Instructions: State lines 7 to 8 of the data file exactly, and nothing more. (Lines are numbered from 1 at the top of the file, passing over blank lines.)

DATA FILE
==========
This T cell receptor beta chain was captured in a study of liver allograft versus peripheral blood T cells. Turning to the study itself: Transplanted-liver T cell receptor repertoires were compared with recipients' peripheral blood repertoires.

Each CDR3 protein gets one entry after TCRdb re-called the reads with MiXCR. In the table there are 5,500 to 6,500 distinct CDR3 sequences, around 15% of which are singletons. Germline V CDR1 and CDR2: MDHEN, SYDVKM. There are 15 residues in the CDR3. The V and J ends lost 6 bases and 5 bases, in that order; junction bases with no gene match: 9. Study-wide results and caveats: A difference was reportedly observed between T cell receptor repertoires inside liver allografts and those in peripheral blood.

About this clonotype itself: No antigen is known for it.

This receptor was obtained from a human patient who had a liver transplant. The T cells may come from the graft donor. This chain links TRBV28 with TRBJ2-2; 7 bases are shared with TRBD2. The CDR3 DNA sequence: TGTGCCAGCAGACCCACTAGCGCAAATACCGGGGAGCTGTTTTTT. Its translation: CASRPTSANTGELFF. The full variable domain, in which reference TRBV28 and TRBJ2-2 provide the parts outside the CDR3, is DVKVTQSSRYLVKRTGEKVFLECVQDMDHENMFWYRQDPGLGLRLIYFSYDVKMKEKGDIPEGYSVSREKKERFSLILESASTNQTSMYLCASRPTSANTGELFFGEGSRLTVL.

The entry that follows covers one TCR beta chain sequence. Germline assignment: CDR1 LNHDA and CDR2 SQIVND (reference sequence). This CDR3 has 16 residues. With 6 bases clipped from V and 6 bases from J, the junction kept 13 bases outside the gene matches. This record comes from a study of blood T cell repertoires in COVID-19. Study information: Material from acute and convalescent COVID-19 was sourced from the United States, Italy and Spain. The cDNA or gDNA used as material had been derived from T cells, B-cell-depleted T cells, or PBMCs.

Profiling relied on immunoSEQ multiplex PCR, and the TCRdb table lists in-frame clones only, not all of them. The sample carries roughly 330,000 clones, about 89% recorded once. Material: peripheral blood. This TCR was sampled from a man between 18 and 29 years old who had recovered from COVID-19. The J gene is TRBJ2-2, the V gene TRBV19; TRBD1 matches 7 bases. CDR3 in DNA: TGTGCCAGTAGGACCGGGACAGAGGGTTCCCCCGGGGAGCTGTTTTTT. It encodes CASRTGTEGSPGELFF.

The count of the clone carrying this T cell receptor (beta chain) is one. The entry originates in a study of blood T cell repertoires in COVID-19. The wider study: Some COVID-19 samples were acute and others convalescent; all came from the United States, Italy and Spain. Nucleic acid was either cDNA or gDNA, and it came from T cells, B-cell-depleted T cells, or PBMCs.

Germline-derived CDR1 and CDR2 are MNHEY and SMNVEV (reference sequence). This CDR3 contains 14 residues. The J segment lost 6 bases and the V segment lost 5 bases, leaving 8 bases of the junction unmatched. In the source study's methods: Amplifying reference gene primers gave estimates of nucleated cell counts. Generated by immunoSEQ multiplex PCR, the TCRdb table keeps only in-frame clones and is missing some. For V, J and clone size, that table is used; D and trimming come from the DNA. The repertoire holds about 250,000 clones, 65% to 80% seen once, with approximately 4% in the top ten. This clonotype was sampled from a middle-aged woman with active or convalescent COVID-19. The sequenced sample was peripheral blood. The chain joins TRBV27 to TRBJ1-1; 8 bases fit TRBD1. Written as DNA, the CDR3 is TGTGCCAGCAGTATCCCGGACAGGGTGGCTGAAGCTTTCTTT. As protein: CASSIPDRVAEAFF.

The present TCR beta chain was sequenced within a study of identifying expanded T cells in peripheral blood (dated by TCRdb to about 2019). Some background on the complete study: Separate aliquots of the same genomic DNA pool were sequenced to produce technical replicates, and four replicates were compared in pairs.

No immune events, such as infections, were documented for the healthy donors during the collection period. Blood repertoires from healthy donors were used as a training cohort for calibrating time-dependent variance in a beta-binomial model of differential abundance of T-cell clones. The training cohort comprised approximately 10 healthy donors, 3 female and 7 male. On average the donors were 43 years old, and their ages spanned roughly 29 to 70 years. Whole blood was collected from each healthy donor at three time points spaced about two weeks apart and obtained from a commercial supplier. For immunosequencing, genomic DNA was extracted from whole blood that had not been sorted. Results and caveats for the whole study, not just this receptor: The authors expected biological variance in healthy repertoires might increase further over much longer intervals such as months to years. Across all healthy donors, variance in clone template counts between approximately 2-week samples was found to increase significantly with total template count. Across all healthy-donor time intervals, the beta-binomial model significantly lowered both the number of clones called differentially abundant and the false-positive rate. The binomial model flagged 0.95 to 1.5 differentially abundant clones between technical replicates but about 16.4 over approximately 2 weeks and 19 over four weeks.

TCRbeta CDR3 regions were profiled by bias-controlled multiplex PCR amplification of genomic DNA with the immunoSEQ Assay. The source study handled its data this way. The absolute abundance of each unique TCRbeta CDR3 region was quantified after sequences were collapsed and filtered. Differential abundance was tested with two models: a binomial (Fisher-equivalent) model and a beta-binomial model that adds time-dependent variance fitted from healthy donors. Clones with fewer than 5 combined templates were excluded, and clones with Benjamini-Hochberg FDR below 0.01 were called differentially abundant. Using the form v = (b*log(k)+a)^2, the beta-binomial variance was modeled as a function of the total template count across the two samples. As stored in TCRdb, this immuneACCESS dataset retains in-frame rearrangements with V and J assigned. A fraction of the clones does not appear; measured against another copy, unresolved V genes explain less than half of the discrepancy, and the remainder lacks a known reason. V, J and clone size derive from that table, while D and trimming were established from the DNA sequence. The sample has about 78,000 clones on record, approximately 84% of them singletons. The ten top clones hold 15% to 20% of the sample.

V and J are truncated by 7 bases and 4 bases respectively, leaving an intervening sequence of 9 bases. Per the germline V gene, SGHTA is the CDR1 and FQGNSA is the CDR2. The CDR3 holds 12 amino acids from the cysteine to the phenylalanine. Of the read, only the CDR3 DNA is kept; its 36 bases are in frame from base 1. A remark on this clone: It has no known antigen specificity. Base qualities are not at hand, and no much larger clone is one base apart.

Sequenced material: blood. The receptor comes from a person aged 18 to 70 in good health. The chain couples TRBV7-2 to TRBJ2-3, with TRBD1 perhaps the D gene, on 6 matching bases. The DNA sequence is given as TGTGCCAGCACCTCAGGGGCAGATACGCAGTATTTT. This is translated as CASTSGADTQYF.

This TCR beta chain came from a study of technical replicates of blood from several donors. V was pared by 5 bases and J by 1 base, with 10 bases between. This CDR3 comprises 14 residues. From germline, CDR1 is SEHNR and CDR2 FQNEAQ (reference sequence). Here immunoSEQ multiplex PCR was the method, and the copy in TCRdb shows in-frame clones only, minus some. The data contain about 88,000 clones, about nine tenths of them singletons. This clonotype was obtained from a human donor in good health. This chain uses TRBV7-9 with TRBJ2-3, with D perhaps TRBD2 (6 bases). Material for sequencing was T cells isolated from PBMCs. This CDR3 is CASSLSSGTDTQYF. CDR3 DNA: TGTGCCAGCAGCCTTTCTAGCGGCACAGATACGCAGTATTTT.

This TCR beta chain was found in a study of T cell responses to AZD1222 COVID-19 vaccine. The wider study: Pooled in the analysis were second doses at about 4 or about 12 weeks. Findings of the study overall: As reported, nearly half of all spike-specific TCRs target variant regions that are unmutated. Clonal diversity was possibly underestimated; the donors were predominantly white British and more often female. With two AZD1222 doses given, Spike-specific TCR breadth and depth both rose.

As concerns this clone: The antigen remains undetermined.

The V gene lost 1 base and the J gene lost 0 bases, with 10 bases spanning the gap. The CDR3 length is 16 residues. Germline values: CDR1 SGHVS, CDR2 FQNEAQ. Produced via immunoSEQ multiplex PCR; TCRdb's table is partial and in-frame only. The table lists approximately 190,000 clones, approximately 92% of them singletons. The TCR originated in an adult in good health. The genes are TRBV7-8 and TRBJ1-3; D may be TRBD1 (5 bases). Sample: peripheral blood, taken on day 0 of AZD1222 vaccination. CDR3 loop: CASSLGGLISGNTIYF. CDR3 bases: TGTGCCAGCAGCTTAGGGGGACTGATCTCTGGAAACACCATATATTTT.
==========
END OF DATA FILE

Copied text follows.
The count of the clone carrying this T cell receptor (beta chain) is one. The entry originates in a study of blood T cell repertoires in COVID-19. The wider study: Some COVID-19 samples were acute and others convalescent; all came from the United States, Italy and Spain. Nucleic acid was either cDNA or gDNA, and it came from T cells, B-cell-depleted T cells, or PBMCs.

Germline-derived CDR1 and CDR2 are MNHEY and SMNVEV (reference sequence). This CDR3 contains 14 residues. The J segment lost 6 bases and the V segment lost 5 bases, leaving 8 bases of the junction unmatched. In the source study's methods: Amplifying reference gene primers gave estimates of nucleated cell counts. Generated by immunoSEQ multiplex PCR, the TCRdb table keeps only in-frame clones and is missing some. For V, J and clone size, that table is used; D and trimming come from the DNA. The repertoire holds about 250,000 clones, 65% to 80% seen once, with approximately 4% in the top ten. This clonotype was sampled from a middle-aged woman with active or convalescent COVID-19. The sequenced sample was peripheral blood. The chain joins TRBV27 to TRBJ1-1; 8 bases fit TRBD1. Written as DNA, the CDR3 is TGTGCCAGCAGTATCCCGGACAGGGTGGCTGAAGCTTTCTTT. As protein: CASSIPDRVAEAFF.